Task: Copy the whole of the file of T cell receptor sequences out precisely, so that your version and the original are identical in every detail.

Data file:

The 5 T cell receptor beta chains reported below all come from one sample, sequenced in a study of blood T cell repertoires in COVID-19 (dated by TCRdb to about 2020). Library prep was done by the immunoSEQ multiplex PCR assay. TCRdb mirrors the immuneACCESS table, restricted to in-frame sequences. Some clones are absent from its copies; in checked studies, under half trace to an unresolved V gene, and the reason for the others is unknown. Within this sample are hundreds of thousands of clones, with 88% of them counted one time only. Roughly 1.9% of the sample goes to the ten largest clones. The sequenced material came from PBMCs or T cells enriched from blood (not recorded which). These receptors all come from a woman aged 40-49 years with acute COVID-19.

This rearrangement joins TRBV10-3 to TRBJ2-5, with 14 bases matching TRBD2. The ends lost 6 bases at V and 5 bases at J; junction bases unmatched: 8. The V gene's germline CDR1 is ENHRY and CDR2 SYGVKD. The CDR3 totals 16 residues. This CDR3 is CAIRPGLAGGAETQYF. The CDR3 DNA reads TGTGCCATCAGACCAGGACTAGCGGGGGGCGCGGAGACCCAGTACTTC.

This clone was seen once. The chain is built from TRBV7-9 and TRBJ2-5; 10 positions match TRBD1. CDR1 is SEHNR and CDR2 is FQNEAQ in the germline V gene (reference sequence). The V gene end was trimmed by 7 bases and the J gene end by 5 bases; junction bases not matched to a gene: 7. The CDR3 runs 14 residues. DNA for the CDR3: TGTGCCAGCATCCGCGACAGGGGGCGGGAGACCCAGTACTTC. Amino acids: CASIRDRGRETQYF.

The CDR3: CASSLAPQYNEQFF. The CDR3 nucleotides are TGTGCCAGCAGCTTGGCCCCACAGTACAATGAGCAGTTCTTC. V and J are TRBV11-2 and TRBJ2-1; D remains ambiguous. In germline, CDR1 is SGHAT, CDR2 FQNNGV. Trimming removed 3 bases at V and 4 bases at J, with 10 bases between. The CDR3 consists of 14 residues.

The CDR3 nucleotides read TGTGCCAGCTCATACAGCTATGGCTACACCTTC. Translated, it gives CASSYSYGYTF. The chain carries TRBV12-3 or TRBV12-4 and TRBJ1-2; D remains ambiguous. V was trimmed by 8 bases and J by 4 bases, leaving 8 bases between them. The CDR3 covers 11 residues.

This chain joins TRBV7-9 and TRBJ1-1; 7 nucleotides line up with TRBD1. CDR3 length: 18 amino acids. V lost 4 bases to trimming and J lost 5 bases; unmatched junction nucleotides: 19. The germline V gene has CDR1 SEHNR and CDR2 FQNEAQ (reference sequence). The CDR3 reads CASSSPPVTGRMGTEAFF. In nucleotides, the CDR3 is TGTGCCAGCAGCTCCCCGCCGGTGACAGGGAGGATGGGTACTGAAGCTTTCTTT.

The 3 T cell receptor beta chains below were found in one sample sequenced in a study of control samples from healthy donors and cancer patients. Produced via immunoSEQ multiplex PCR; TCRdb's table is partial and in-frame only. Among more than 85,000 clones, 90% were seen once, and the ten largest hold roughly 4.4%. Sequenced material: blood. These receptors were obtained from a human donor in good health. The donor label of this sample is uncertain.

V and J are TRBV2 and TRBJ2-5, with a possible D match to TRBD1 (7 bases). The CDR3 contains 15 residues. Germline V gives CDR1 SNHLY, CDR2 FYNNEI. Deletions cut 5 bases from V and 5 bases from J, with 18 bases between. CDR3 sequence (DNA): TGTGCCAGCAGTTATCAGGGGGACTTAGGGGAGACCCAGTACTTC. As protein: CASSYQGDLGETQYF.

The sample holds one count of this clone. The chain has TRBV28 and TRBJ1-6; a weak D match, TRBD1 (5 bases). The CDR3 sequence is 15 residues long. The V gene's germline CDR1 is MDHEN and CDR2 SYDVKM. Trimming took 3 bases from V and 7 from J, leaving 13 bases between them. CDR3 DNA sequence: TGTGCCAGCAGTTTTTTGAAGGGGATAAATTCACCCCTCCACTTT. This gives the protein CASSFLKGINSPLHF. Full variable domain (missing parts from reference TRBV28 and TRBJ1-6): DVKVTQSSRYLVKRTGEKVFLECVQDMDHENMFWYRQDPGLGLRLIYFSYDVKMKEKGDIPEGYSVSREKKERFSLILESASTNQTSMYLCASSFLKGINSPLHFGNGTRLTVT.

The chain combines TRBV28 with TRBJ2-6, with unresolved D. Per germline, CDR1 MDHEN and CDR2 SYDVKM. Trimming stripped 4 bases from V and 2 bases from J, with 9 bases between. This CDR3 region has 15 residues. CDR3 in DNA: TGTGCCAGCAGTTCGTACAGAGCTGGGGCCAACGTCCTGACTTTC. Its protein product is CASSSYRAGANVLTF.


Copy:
The 5 T cell receptor beta chains reported below all come from one sample, sequenced in a study of blood T cell repertoires in COVID-19 (dated by TCRdb to about 2020). Library prep was done by the immunoSEQ multiplex PCR assay. TCRdb mirrors the immuneACCESS table, restricted to in-frame sequences. Some clones are absent from its copies; in checked studies, under half trace to an unresolved V gene, and the reason for the others is unknown. Within this sample are hundreds of thousands of clones, with 88% of them counted one time only. Roughly 1.9% of the sample goes to the ten largest clones. The sequenced material came from PBMCs or T cells enriched from blood (not recorded which). These receptors all come from a woman aged 40-49 years with acute COVID-19.

This rearrangement joins TRBV10-3 to TRBJ2-5, with 14 bases matching TRBD2. The ends lost 6 bases at V and 5 bases at J; junction bases unmatched: 8. The V gene's germline CDR1 is ENHRY and CDR2 SYGVKD. The CDR3 totals 16 residues. This CDR3 is CAIRPGLAGGAETQYF. The CDR3 DNA reads TGTGCCATCAGACCAGGACTAGCGGGGGGCGCGGAGACCCAGTACTTC.

This clone was seen once. The chain is built from TRBV7-9 and TRBJ2-5; 10 positions match TRBD1. CDR1 is SEHNR and CDR2 is FQNEAQ in the germline V gene (reference sequence). The V gene end was trimmed by 7 bases and the J gene end by 5 bases; junction bases not matched to a gene: 7. The CDR3 runs 14 residues. DNA for the CDR3: TGTGCCAGCATCCGCGACAGGGGGCGGGAGACCCAGTACTTC. Amino acids: CASIRDRGRETQYF.

The CDR3: CASSLAPQYNEQFF. The CDR3 nucleotides are TGTGCCAGCAGCTTGGCCCCACAGTACAATGAGCAGTTCTTC. V and J are TRBV11-2 and TRBJ2-1; D remains ambiguous. In germline, CDR1 is SGHAT, CDR2 FQNNGV. Trimming removed 3 bases at V and 4 bases at J, with 10 bases between. The CDR3 consists of 14 residues.

The CDR3 nucleotides read TGTGCCAGCTCATACAGCTATGGCTACACCTTC. Translated, it gives CASSYSYGYTF. The chain carries TRBV12-3 or TRBV12-4 and TRBJ1-2; D remains ambiguous. V was trimmed by 8 bases and J by 4 bases, leaving 8 bases between them. The CDR3 covers 11 residues.

This chain joins TRBV7-9 and TRBJ1-1; 7 nucleotides line up with TRBD1. CDR3 length: 18 amino acids. V lost 4 bases to trimming and J lost 5 bases; unmatched junction nucleotides: 19. The germline V gene has CDR1 SEHNR and CDR2 FQNEAQ (reference sequence). The CDR3 reads CASSSPPVTGRMGTEAFF. In nucleotides, the CDR3 is TGTGCCAGCAGCTCCCCGCCGGTGACAGGGAGGATGGGTACTGAAGCTTTCTTT.

The 3 T cell receptor beta chains below were found in one sample sequenced in a study of control samples from healthy donors and cancer patients. Produced via immunoSEQ multiplex PCR; TCRdb's table is partial and in-frame only. Among more than 85,000 clones, 90% were seen once, and the ten largest hold roughly 4.4%. Sequenced material: blood. These receptors were obtained from a human donor in good health. The donor label of this sample is uncertain.

V and J are TRBV2 and TRBJ2-5, with a possible D match to TRBD1 (7 bases). The CDR3 contains 15 residues. Germline V gives CDR1 SNHLY, CDR2 FYNNEI. Deletions cut 5 bases from V and 5 bases from J, with 18 bases between. CDR3 sequence (DNA): TGTGCCAGCAGTTATCAGGGGGACTTAGGGGAGACCCAGTACTTC. As protein: CASSYQGDLGETQYF.

The sample holds one count of this clone. The chain has TRBV28 and TRBJ1-6; a weak D match, TRBD1 (5 bases). The CDR3 sequence is 15 residues long. The V gene's germline CDR1 is MDHEN and CDR2 SYDVKM. Trimming took 3 bases from V and 7 from J, leaving 13 bases between them. CDR3 DNA sequence: TGTGCCAGCAGTTTTTTGAAGGGGATAAATTCACCCCTCCACTTT. This gives the protein CASSFLKGINSPLHF. Full variable domain (missing parts from reference TRBV28 and TRBJ1-6): DVKVTQSSRYLVKRTGEKVFLECVQDMDHENMFWYRQDPGLGLRLIYFSYDVKMKEKGDIPEGYSVSREKKERFSLILESASTNQTSMYLCASSFLKGINSPLHFGNGTRLTVT.

The chain combines TRBV28 with TRBJ2-6, with unresolved D. Per germline, CDR1 MDHEN and CDR2 SYDVKM. Trimming stripped 4 bases from V and 2 bases from J, with 9 bases between. This CDR3 region has 15 residues. CDR3 in DNA: TGTGCCAGCAGTTCGTACAGAGCTGGGGCCAACGTCCTGACTTTC. Its protein product is CASSSYRAGANVLTF.